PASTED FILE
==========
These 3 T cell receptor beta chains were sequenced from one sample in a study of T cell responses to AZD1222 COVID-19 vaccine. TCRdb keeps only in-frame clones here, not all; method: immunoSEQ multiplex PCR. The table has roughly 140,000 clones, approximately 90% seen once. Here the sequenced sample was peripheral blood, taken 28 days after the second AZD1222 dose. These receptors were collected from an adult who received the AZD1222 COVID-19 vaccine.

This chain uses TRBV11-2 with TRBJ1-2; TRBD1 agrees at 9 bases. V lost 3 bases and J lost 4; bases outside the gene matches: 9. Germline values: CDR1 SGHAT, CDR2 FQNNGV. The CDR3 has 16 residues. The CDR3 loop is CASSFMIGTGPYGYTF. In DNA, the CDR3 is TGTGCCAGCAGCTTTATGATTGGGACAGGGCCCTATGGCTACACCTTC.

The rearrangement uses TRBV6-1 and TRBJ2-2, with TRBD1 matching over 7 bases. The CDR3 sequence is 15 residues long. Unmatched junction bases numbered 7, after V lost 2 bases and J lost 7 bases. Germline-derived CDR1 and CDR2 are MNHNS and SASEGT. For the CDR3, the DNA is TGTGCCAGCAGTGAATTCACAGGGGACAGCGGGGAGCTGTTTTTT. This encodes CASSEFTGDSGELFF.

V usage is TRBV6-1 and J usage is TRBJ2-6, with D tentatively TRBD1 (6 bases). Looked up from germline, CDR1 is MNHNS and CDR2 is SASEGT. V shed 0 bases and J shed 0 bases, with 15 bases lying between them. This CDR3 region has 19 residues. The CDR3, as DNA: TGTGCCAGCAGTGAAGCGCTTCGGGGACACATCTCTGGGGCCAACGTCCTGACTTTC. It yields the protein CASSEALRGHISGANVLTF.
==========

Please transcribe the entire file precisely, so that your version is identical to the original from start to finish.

These 3 T cell receptor beta chains were sequenced from one sample in a study of T cell responses to AZD1222 COVID-19 vaccine. TCRdb keeps only in-frame clones here, not all; method: immunoSEQ multiplex PCR. The table has roughly 140,000 clones, approximately 90% seen once. Here the sequenced sample was peripheral blood, taken 28 days after the second AZD1222 dose. These receptors were collected from an adult who received the AZD1222 COVID-19 vaccine.

This chain uses TRBV11-2 with TRBJ1-2; TRBD1 agrees at 9 bases. V lost 3 bases and J lost 4; bases outside the gene matches: 9. Germline values: CDR1 SGHAT, CDR2 FQNNGV. The CDR3 has 16 residues. The CDR3 loop is CASSFMIGTGPYGYTF. In DNA, the CDR3 is TGTGCCAGCAGCTTTATGATTGGGACAGGGCCCTATGGCTACACCTTC.

The rearrangement uses TRBV6-1 and TRBJ2-2, with TRBD1 matching over 7 bases. The CDR3 sequence is 15 residues long. Unmatched junction bases numbered 7, after V lost 2 bases and J lost 7 bases. Germline-derived CDR1 and CDR2 are MNHNS and SASEGT. For the CDR3, the DNA is TGTGCCAGCAGTGAATTCACAGGGGACAGCGGGGAGCTGTTTTTT. This encodes CASSEFTGDSGELFF.

V usage is TRBV6-1 and J usage is TRBJ2-6, with D tentatively TRBD1 (6 bases). Looked up from germline, CDR1 is MNHNS and CDR2 is SASEGT. V shed 0 bases and J shed 0 bases, with 15 bases lying between them. This CDR3 region has 19 residues. The CDR3, as DNA: TGTGCCAGCAGTGAAGCGCTTCGGGGACACATCTCTGGGGCCAACGTCCTGACTTTC. It yields the protein CASSEALRGHISGANVLTF.